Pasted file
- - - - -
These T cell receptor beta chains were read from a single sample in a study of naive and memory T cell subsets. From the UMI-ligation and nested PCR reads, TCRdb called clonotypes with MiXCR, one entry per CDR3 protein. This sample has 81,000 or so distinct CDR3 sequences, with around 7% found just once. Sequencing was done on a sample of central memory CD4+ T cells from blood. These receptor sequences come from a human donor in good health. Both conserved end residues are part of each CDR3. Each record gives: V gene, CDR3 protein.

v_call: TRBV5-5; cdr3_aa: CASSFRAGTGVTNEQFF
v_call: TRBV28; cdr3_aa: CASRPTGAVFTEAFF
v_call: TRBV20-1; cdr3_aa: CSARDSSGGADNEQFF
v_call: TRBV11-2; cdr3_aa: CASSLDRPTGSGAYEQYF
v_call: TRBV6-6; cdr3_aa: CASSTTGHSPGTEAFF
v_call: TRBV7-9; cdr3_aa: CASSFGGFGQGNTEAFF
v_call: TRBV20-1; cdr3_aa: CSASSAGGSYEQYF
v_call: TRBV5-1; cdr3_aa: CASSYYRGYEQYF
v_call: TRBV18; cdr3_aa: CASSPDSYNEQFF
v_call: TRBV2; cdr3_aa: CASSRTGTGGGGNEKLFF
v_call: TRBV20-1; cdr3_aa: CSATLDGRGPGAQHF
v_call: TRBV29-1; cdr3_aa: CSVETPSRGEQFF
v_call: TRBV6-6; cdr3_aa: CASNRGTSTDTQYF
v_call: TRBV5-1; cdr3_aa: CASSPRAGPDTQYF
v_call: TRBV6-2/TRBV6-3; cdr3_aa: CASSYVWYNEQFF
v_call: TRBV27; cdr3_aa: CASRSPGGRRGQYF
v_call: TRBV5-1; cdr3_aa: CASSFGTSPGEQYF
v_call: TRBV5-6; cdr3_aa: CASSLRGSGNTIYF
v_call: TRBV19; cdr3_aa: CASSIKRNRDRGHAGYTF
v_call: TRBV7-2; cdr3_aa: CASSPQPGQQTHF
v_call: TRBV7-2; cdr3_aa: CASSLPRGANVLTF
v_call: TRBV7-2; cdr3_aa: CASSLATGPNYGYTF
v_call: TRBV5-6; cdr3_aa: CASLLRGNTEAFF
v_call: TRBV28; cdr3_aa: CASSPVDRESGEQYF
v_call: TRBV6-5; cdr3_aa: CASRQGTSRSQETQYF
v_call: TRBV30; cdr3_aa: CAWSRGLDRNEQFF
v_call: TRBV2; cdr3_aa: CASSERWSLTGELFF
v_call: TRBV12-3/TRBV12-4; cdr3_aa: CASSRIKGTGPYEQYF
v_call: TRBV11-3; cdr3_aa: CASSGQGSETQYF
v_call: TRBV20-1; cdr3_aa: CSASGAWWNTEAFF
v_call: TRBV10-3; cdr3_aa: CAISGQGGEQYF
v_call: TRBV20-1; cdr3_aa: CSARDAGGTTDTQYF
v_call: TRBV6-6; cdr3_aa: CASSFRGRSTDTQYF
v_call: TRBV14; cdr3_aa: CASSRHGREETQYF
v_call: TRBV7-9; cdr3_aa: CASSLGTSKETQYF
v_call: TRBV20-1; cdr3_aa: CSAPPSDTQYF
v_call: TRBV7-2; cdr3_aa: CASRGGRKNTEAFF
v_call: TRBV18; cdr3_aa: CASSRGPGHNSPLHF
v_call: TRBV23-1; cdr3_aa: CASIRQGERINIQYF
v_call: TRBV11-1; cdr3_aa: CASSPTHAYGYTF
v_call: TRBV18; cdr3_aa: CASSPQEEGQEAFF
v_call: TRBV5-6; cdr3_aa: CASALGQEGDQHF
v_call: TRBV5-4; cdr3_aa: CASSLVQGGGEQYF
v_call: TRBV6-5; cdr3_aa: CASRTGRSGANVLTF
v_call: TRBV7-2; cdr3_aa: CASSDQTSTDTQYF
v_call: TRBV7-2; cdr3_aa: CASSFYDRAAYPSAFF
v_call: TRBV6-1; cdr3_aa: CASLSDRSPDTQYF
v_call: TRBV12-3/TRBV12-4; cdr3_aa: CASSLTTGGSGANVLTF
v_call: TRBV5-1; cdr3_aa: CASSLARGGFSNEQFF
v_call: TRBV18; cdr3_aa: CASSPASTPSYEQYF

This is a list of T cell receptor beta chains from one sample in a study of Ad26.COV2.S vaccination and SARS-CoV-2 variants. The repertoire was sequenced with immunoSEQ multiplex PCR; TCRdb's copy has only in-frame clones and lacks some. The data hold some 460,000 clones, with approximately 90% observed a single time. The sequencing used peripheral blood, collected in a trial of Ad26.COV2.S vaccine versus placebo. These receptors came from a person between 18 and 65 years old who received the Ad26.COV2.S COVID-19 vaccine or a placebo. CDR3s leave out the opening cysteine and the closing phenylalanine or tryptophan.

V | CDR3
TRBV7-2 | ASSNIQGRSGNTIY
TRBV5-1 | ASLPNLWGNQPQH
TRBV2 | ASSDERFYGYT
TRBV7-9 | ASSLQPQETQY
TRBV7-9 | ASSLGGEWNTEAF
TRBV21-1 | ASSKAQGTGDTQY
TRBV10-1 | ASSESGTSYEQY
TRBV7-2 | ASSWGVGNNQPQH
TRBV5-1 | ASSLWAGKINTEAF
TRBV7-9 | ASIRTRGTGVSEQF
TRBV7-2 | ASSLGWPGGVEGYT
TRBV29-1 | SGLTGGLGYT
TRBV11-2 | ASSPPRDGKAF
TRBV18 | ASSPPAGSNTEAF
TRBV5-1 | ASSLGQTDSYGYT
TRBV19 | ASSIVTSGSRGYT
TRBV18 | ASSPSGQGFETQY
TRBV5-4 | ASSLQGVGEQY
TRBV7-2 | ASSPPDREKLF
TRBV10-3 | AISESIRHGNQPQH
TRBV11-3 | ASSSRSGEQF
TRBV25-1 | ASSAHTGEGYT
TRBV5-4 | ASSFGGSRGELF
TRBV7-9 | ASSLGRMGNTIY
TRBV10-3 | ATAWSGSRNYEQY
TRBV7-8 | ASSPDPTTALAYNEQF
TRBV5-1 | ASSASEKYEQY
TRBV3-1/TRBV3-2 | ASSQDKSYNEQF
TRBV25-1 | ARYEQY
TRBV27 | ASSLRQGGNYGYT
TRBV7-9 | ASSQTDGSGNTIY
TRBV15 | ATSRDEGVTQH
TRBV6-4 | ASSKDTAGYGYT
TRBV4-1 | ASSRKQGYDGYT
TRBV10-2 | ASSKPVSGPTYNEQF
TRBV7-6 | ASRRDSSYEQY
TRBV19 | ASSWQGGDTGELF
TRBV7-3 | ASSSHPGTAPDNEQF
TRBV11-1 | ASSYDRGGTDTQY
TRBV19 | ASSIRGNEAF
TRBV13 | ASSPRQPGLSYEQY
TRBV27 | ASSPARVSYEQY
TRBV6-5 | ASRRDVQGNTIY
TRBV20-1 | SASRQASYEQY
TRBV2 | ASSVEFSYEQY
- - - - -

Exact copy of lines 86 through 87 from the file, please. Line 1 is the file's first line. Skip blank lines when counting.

TRBV6-4 | ASSKDTAGYGYT
TRBV4-1 | ASSRKQGYDGYT